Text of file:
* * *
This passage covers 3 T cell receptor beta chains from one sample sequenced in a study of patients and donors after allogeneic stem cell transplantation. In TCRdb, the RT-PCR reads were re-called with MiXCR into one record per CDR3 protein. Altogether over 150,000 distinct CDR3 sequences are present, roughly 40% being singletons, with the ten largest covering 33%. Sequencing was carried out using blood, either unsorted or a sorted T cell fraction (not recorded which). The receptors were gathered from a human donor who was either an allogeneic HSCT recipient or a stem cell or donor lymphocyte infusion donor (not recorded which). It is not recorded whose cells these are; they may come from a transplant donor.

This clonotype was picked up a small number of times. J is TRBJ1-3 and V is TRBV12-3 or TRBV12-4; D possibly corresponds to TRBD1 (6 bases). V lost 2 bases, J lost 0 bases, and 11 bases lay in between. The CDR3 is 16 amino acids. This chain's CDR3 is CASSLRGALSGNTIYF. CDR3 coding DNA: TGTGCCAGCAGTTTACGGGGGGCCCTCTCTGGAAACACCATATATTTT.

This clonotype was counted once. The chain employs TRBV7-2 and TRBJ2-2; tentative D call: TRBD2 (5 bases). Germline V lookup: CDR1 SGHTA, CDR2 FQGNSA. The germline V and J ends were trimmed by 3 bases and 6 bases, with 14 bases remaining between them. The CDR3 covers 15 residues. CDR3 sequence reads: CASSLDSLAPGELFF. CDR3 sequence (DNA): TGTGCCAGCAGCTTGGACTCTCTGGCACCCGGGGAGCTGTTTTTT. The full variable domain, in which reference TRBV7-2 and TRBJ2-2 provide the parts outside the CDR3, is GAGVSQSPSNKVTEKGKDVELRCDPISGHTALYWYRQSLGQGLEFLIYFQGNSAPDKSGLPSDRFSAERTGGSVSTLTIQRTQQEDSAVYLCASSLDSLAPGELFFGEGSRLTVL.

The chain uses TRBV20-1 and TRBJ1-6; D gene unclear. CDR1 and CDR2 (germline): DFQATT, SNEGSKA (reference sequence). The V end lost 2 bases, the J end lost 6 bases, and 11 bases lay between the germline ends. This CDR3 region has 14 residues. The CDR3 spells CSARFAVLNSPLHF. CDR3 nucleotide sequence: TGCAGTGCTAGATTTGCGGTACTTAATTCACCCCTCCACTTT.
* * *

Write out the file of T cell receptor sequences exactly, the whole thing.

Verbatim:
This passage covers 3 T cell receptor beta chains from one sample sequenced in a study of patients and donors after allogeneic stem cell transplantation. In TCRdb, the RT-PCR reads were re-called with MiXCR into one record per CDR3 protein. Altogether over 150,000 distinct CDR3 sequences are present, roughly 40% being singletons, with the ten largest covering 33%. Sequencing was carried out using blood, either unsorted or a sorted T cell fraction (not recorded which). The receptors were gathered from a human donor who was either an allogeneic HSCT recipient or a stem cell or donor lymphocyte infusion donor (not recorded which). It is not recorded whose cells these are; they may come from a transplant donor.

This clonotype was picked up a small number of times. J is TRBJ1-3 and V is TRBV12-3 or TRBV12-4; D possibly corresponds to TRBD1 (6 bases). V lost 2 bases, J lost 0 bases, and 11 bases lay in between. The CDR3 is 16 amino acids. This chain's CDR3 is CASSLRGALSGNTIYF. CDR3 coding DNA: TGTGCCAGCAGTTTACGGGGGGCCCTCTCTGGAAACACCATATATTTT.

This clonotype was counted once. The chain employs TRBV7-2 and TRBJ2-2; tentative D call: TRBD2 (5 bases). Germline V lookup: CDR1 SGHTA, CDR2 FQGNSA. The germline V and J ends were trimmed by 3 bases and 6 bases, with 14 bases remaining between them. The CDR3 covers 15 residues. CDR3 sequence reads: CASSLDSLAPGELFF. CDR3 sequence (DNA): TGTGCCAGCAGCTTGGACTCTCTGGCACCCGGGGAGCTGTTTTTT. The full variable domain, in which reference TRBV7-2 and TRBJ2-2 provide the parts outside the CDR3, is GAGVSQSPSNKVTEKGKDVELRCDPISGHTALYWYRQSLGQGLEFLIYFQGNSAPDKSGLPSDRFSAERTGGSVSTLTIQRTQQEDSAVYLCASSLDSLAPGELFFGEGSRLTVL.

The chain uses TRBV20-1 and TRBJ1-6; D gene unclear. CDR1 and CDR2 (germline): DFQATT, SNEGSKA (reference sequence). The V end lost 2 bases, the J end lost 6 bases, and 11 bases lay between the germline ends. This CDR3 region has 14 residues. The CDR3 spells CSARFAVLNSPLHF. CDR3 nucleotide sequence: TGCAGTGCTAGATTTGCGGTACTTAATTCACCCCTCCACTTT.